Our next stop was at my favorite Dallas store, FortyFiveTen (that’s where I bought my great sequined pants). Owner Brian Bolke brought in Kelly Klein to sign her new gigantic picture book, Horses and jewelry designer Kimberly McDonald who makes incredible pieces from geodes and diamonds. While her things are a bit pricey, her work has an understated, bohemian look that I like – not at all the in-your-face bling that really does seem gauche right now. Being one of Dallas’ fashion gurus, Brian’s parties usually inspire people to put their best fashion foot forward, however that was not the case last evening. One friend of mine who I can usually count on to show up in the latest Lanvin cocktail number was sporting a Rick Owens jacket and a pair if jeans. While Rick is the coolest of the cool, my friend’s outfit would have been perfect for a chic lunch at the latest sushi place but really missed the mark for a holiday soiree. Looking around the room got me a little depressed. My friend wasn’t the only one to embrace the new dressing down trend. All of my gay boyfriends were coveting my outfit, but apparently I really stood out because an editor from Paper City asked me “you’re so dressed up. Where are you going tonight?” I replied “it’s Christmas in Dallas. We are supposed to be dressed up”.
As for New Year’s Eve festivities tomorrow night, don’t hold back– go all out and dress up like it’s 1999!
As much as I sympathize with Heidi’s pain, I wonder if there was any preliminary sign to her foot situation and if she always wore well made shoes? I kind of see the article as a terrible blow to all the women (aged 50+) who gracefully wear high heels without the need of a trainer to teach them how to keep their balance in their high heels.
This article also seems complete nonsense to me as a 45-year-old French woman, who has been wearing heels since I was 16 years old. I understand both Heidi and her mother’s issues with high heels, but I also wonder if there were any steps that could’ve been taken before reaching the extreme. Although narrow shoes and high heels can contribute to bunions (hallux valgus) there is also a hereditary factor and choosing the right pair of shoes is really important. (jump to read more!)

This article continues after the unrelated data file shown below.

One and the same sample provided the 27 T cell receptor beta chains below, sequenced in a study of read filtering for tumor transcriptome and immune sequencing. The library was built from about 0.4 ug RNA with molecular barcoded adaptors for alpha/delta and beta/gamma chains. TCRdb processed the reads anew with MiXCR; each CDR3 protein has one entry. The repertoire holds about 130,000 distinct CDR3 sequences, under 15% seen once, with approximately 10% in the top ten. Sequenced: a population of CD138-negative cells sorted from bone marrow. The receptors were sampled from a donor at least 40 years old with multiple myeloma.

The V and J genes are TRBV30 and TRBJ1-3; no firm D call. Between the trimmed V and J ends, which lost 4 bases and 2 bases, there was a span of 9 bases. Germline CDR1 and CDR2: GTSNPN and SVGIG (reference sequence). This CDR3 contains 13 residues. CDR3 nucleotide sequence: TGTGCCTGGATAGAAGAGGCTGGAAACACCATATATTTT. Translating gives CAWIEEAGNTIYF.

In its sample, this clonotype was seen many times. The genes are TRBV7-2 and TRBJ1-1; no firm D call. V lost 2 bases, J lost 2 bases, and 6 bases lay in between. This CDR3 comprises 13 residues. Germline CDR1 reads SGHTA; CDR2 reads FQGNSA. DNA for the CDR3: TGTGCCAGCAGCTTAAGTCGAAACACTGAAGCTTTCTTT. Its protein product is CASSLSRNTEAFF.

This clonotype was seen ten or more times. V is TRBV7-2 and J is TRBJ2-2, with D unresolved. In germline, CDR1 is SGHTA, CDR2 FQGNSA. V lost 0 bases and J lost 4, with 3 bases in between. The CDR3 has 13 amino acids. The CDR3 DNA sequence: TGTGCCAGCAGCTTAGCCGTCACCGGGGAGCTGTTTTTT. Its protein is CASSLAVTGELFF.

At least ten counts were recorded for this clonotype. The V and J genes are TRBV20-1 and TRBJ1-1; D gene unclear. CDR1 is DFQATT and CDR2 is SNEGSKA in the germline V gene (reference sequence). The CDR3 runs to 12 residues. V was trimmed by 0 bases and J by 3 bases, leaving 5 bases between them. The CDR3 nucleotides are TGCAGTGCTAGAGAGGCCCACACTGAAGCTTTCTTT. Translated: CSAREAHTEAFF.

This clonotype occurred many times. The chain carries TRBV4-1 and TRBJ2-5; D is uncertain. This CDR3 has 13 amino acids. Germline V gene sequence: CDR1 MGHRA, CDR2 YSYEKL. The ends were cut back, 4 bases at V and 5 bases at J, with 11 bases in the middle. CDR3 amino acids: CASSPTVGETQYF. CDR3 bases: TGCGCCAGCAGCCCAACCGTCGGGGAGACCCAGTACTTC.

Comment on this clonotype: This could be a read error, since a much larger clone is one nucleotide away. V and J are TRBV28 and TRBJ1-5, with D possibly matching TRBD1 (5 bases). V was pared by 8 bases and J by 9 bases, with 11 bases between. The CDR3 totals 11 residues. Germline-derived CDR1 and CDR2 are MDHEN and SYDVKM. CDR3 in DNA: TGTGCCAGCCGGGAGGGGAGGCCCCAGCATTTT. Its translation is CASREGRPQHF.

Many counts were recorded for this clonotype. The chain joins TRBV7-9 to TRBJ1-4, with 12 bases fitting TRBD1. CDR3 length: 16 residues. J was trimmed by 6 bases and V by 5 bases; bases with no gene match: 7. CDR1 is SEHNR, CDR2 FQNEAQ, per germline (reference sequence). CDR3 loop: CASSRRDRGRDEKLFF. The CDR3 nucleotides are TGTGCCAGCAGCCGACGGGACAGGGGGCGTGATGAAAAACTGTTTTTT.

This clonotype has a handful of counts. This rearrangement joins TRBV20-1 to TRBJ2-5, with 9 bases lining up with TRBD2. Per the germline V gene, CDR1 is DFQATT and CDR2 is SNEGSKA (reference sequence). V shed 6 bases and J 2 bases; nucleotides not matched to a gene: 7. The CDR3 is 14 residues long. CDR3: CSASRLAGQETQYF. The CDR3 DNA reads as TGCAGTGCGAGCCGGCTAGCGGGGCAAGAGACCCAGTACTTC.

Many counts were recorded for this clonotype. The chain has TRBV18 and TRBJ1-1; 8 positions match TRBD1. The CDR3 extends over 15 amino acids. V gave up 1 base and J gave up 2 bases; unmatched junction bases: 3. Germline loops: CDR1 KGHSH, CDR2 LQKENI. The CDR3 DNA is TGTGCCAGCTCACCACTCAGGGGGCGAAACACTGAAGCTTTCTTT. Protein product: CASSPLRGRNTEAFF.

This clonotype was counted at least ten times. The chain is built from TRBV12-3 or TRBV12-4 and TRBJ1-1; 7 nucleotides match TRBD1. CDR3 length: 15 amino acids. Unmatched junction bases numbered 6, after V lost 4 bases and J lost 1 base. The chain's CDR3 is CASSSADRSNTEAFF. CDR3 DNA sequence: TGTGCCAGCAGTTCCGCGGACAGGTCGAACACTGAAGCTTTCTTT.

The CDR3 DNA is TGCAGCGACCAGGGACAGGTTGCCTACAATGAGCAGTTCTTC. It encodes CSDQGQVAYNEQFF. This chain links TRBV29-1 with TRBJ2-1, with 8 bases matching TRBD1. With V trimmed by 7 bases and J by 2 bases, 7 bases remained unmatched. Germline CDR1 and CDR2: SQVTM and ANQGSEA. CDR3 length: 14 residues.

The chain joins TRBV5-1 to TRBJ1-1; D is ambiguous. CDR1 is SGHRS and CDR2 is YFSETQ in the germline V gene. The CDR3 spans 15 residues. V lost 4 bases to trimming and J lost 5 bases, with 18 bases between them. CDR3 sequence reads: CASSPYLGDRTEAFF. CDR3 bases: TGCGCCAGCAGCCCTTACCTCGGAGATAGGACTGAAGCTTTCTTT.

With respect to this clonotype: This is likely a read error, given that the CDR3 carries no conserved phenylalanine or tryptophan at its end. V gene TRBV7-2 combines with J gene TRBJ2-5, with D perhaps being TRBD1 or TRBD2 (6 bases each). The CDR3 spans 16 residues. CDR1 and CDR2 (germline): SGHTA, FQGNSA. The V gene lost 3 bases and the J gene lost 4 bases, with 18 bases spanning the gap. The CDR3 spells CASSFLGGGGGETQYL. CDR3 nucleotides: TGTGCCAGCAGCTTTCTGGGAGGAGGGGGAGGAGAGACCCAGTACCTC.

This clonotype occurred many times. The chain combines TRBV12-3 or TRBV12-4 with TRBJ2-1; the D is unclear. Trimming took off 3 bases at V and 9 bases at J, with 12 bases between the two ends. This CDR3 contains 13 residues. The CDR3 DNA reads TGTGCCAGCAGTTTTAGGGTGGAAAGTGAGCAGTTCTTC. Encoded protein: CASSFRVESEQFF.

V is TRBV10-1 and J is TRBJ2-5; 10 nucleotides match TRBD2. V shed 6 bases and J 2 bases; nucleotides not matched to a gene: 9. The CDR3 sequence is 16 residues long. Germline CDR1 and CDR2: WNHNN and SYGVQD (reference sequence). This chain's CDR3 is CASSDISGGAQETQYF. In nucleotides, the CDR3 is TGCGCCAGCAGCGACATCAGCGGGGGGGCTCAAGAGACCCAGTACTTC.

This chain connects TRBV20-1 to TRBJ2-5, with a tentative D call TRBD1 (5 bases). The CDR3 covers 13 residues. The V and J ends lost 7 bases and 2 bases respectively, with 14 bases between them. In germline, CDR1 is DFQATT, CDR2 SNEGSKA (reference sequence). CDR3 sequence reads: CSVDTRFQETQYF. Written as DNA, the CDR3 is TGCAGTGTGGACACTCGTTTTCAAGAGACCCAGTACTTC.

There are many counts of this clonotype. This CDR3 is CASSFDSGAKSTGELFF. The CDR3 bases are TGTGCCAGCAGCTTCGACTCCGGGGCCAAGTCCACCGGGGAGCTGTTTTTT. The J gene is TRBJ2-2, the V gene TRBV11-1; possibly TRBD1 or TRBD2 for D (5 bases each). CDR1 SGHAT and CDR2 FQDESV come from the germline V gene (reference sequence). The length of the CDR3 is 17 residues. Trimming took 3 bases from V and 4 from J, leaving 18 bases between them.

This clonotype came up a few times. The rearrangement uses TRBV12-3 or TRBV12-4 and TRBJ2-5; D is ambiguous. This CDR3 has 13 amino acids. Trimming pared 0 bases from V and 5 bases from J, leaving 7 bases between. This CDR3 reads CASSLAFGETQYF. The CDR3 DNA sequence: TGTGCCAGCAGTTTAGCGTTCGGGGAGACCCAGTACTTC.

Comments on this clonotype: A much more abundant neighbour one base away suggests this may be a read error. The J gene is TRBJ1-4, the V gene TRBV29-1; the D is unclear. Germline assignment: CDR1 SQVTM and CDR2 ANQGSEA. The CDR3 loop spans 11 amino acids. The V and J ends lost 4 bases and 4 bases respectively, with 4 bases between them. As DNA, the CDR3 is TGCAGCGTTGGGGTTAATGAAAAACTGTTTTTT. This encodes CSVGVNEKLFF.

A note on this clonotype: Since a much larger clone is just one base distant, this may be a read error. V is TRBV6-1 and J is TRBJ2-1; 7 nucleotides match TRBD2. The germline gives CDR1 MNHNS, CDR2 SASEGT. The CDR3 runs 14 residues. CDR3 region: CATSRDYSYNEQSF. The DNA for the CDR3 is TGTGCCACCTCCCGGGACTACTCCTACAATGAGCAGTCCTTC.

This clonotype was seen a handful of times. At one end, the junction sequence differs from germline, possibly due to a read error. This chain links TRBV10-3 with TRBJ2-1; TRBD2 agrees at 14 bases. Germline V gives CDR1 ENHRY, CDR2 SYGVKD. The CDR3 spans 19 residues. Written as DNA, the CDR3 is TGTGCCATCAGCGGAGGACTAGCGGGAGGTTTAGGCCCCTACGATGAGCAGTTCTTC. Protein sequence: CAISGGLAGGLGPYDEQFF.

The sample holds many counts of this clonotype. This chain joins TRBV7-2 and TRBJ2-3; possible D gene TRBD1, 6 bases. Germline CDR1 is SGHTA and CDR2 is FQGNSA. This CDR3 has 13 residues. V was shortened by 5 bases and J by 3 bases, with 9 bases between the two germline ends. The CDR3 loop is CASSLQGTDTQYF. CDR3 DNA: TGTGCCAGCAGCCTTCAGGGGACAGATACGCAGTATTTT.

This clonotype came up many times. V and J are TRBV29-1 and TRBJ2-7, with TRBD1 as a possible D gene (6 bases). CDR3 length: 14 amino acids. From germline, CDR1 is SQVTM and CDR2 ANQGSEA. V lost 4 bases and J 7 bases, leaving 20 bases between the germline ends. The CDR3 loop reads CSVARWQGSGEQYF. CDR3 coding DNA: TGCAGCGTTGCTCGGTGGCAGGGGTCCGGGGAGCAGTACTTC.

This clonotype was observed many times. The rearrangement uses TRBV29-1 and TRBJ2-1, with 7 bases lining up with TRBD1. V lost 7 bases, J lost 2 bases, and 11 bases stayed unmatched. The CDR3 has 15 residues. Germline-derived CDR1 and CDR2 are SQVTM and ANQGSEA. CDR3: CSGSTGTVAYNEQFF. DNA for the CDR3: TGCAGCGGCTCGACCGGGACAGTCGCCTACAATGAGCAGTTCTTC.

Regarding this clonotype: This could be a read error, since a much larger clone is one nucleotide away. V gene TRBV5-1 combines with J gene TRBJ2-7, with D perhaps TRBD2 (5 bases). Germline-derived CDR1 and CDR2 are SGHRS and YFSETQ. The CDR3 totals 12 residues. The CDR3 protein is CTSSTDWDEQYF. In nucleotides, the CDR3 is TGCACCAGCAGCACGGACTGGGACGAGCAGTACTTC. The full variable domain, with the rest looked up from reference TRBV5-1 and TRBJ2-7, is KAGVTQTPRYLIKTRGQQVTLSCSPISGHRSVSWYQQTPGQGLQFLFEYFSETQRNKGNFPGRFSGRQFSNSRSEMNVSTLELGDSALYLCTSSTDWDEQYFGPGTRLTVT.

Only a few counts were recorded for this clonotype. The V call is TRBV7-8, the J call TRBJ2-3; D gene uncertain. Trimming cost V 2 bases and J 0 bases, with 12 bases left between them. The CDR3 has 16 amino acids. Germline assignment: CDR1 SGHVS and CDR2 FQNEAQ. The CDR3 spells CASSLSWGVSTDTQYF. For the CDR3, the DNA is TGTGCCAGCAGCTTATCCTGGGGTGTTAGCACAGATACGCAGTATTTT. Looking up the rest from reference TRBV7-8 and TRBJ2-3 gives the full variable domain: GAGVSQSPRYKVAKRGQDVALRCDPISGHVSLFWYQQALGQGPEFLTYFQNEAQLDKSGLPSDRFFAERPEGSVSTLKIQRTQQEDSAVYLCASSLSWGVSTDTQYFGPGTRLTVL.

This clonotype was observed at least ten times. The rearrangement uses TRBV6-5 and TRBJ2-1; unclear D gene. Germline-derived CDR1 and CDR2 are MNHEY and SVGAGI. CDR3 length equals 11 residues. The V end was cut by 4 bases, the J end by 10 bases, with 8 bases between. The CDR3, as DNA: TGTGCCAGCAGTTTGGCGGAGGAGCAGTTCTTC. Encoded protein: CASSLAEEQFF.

Unless a shoe has perfect balance, I stay away from it. Pointy and very tight shoes are also a big no no. Being married to a fashion designer and a shoe maker, I can tell you that brands like Nicholas Kirkwood, Christian Louboutin, Marni, Roger Vivier, Brian Atwood, to name a few, don’t use a generic last. The lasts are handmade in their factories in Italy. It takes a long time to come up with the perfect last. There are a lot of steps in the process involving over 100 technicians and designers. First a piece of wood is sculpted and carved to become the last. The heel is created in different materials, but it has to come together perfectly with the last. Then the upper, made of soft leather, fabric, or any material, is stretched to mold to the last. The lining is then stitched to the inside of the leather. The sole is sewed to the upper. Once these processes are completed, the shoe is transferred to a machine that simulates walking. The shoe is tested for at least a whole day before being approved.
Besides buying quality shoes there are a few things you can do to help your feet. Massaging your feet daily with oil right after a shower can help by reducing inflammation (which also can be a form of arthritis). There are also a large selection of padded inserts readily available on the market that will provide a tremendous help. We really like Foot Petals. Regular pedicures and the use of a foot cream at bedtime are a must. My favorite is QTICA Overnight Intense Foot Repair Balm. Also don’t hesitate to take off your heels and slip into a cozy pair of slippers as soon as you get home. Your feet will thank you!
I am not too worried about the future of high heels because even if bunions are a major issue that should be addressed seiously, women are not ready to give up the beauty and elegance of a fabulous pair of killer heels.
Heidi’s original post———————————————–
As I grow older, my deepest fear is that I will lose my ability to wear high heels. If you take a look around, you will notice that most women over the age of, say, 50 have turned in their hot Nicholas Kirkwood skyscrapers for more “sensible” shoes. My mother, at 85, hasn’t been in a pair of heels for at least 30 years. I am now 55 and my fear runs so deep that I actually instruct my trainer to make me do exercised specifically designed to keep me balanced in my excruciatingly high heels. It’s all about the core and leg strength. Even though I train diligently 5 or 6 days a week, I still feel like I’m teetering on the edge of disaster every time I go out in a pair of my beloved Fendi’s or Lanvin’s.